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Old 12-14-18, 10:39 AM
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Originally Posted by danmar View Post
Here in Minnesota, the only winter constant is cold. Road conditions vary a lot. Studs are useful after a snow when everything gets packed down and turned to ice and when there's a lot of melting and refreezing. But for 75% of the time, streets are clear and studs aren't needed--you're better off with narrow slicks on a road bike.
As a Minnesotan I'm surprised to hear this claim from another Minnesotan...in my experience the roads not-infrequently end up with ice on them all winter long. Many years ice never gets completely removed until spring and not-infrequently you have to deal with rutted ice left on the road all year.

The bike paths get "plowed" but usually seem to end up with a layer of ice on them as well.

Originally Posted by danmar View Post
Also, fixed gear is a lot better because brakes tend to fail when gunked up. Having two bikes, an old single speed or fixed MTB with studs and a fixie with slicks works really well.
I can see your point with a fixie...but would point out that disc brakes also work fairly well.
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Old 12-14-18, 03:06 PM
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As others have said - not COMPLETELY slip proof, but about a million times better than using summer tires! I've used Schwalbe Winter (used to be called Snow Stud, with 2 rows of studs) for ten years, and for my e-bike I have a Marathon Winter on the front. I bought one for the rear but haven't felt the need to add that yet, even though we've had snow since early October.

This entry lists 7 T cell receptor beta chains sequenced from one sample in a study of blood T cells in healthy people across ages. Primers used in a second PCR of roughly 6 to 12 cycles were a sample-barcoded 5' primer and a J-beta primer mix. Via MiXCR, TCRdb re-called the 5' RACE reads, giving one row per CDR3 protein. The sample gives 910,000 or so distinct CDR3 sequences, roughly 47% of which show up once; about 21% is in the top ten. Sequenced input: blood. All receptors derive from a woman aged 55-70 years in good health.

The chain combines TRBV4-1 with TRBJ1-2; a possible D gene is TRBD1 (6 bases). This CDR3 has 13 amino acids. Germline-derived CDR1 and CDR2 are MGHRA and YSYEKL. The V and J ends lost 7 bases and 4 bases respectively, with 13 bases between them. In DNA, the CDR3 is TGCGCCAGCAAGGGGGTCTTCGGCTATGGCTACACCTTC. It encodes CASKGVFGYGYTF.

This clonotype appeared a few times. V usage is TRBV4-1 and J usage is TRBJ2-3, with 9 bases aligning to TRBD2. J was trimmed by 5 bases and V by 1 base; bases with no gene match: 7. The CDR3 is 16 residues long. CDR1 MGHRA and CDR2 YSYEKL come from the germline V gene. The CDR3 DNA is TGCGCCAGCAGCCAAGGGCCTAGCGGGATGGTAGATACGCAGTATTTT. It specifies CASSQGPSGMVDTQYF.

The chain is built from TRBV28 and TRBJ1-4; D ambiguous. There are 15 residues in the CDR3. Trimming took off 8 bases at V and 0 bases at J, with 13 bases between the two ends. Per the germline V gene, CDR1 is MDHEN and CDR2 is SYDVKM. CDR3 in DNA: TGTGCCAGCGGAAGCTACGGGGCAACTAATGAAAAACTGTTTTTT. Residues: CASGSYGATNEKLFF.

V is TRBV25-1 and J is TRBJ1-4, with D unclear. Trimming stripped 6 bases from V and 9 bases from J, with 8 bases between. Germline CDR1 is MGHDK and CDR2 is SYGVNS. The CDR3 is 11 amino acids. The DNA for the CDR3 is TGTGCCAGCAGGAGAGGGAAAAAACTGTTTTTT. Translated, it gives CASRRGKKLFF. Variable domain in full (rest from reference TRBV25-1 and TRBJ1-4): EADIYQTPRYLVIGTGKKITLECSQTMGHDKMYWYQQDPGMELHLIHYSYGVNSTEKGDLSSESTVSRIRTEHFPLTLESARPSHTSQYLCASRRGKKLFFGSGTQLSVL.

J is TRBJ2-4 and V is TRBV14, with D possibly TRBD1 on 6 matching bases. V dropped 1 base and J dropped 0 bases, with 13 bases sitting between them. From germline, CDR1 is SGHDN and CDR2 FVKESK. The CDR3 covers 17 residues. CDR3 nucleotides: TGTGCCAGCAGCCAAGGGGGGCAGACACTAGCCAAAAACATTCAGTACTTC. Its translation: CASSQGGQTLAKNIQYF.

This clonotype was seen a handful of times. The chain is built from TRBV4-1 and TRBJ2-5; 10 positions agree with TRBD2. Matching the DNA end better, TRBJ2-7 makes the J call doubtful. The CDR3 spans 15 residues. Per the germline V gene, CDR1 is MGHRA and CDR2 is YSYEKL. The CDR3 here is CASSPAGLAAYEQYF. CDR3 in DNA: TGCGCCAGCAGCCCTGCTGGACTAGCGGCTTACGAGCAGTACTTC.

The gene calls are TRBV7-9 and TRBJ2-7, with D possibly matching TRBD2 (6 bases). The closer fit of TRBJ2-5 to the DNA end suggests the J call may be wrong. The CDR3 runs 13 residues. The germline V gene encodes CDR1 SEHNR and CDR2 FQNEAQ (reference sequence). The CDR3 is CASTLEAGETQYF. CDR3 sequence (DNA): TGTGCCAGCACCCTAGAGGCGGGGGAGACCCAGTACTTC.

I'm in Calgary where the roads can get ugly with snow, packed snow, ice, "snirt", and everyone's favourite "there was a chinook and everything melted halfway and then refroze across the bike path/road". That last one can be nasty, because the black ice is sometimes just too thin for studs to bite in, but I've been riding in this stuff for over a decade and have only had a few spills, none at speed.
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Old 12-16-18, 07:59 AM
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I admit a fixie with slicks is counter-intuitive, but it really is doable. Even on packed snow it often handles better than my studded MTB. Conditions really do vary day to day, even hour to hour.

As others have mentioned, black ice and refrozen meltwater is the worst. If you're not careful, those will take you down no matter what kind of tires you've got.